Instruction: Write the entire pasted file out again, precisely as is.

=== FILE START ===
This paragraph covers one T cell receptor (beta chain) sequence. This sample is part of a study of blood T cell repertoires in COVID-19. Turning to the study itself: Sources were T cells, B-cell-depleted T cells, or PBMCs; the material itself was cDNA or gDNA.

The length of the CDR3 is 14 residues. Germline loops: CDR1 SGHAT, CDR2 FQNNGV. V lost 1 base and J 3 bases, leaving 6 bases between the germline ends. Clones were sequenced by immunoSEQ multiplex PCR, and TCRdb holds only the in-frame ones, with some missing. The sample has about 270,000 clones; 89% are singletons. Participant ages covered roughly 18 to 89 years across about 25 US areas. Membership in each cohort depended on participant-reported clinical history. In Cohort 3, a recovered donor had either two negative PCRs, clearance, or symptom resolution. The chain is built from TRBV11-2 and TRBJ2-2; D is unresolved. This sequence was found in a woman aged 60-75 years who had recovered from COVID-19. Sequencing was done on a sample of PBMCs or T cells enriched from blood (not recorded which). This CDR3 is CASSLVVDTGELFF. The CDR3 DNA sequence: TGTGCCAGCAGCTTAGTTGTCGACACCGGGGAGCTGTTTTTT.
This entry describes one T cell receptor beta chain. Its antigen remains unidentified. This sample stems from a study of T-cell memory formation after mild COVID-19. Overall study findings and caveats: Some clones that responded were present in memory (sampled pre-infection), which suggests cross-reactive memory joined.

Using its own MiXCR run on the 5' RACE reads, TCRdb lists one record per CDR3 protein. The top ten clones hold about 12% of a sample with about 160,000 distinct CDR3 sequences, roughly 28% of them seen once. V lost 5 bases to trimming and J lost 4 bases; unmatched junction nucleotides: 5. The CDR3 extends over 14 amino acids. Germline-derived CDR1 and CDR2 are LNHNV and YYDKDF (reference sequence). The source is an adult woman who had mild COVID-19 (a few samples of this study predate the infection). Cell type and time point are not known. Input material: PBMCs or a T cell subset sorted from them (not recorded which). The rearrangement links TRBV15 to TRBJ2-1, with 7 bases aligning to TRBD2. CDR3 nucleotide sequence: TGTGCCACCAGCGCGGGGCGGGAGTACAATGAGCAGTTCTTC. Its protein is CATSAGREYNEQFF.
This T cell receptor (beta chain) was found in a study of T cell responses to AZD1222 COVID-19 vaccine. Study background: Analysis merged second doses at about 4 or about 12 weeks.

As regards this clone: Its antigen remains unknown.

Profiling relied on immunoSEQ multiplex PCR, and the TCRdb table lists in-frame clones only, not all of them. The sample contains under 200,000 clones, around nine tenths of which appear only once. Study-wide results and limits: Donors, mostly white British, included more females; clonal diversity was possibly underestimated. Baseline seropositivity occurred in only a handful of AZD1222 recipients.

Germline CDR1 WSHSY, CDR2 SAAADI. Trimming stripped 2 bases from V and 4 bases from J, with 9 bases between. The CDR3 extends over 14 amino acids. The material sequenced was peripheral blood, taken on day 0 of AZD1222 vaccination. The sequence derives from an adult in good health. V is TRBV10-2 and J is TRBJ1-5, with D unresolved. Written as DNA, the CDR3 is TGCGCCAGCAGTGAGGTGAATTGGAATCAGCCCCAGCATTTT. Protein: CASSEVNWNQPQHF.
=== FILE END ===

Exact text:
This paragraph covers one T cell receptor (beta chain) sequence. This sample is part of a study of blood T cell repertoires in COVID-19. Turning to the study itself: Sources were T cells, B-cell-depleted T cells, or PBMCs; the material itself was cDNA or gDNA.

The length of the CDR3 is 14 residues. Germline loops: CDR1 SGHAT, CDR2 FQNNGV. V lost 1 base and J 3 bases, leaving 6 bases between the germline ends. Clones were sequenced by immunoSEQ multiplex PCR, and TCRdb holds only the in-frame ones, with some missing. The sample has about 270,000 clones; 89% are singletons. Participant ages covered roughly 18 to 89 years across about 25 US areas. Membership in each cohort depended on participant-reported clinical history. In Cohort 3, a recovered donor had either two negative PCRs, clearance, or symptom resolution. The chain is built from TRBV11-2 and TRBJ2-2; D is unresolved. This sequence was found in a woman aged 60-75 years who had recovered from COVID-19. Sequencing was done on a sample of PBMCs or T cells enriched from blood (not recorded which). This CDR3 is CASSLVVDTGELFF. The CDR3 DNA sequence: TGTGCCAGCAGCTTAGTTGTCGACACCGGGGAGCTGTTTTTT.
This entry describes one T cell receptor beta chain. Its antigen remains unidentified. This sample stems from a study of T-cell memory formation after mild COVID-19. Overall study findings and caveats: Some clones that responded were present in memory (sampled pre-infection), which suggests cross-reactive memory joined.

Using its own MiXCR run on the 5' RACE reads, TCRdb lists one record per CDR3 protein. The top ten clones hold about 12% of a sample with about 160,000 distinct CDR3 sequences, roughly 28% of them seen once. V lost 5 bases to trimming and J lost 4 bases; unmatched junction nucleotides: 5. The CDR3 extends over 14 amino acids. Germline-derived CDR1 and CDR2 are LNHNV and YYDKDF (reference sequence). The source is an adult woman who had mild COVID-19 (a few samples of this study predate the infection). Cell type and time point are not known. Input material: PBMCs or a T cell subset sorted from them (not recorded which). The rearrangement links TRBV15 to TRBJ2-1, with 7 bases aligning to TRBD2. CDR3 nucleotide sequence: TGTGCCACCAGCGCGGGGCGGGAGTACAATGAGCAGTTCTTC. Its protein is CATSAGREYNEQFF.
This T cell receptor (beta chain) was found in a study of T cell responses to AZD1222 COVID-19 vaccine. Study background: Analysis merged second doses at about 4 or about 12 weeks.

As regards this clone: Its antigen remains unknown.

Profiling relied on immunoSEQ multiplex PCR, and the TCRdb table lists in-frame clones only, not all of them. The sample contains under 200,000 clones, around nine tenths of which appear only once. Study-wide results and limits: Donors, mostly white British, included more females; clonal diversity was possibly underestimated. Baseline seropositivity occurred in only a handful of AZD1222 recipients.

Germline CDR1 WSHSY, CDR2 SAAADI. Trimming stripped 2 bases from V and 4 bases from J, with 9 bases between. The CDR3 extends over 14 amino acids. The material sequenced was peripheral blood, taken on day 0 of AZD1222 vaccination. The sequence derives from an adult in good health. V is TRBV10-2 and J is TRBJ1-5, with D unresolved. Written as DNA, the CDR3 is TGCGCCAGCAGTGAGGTGAATTGGAATCAGCCCCAGCATTTT. Protein: CASSEVNWNQPQHF.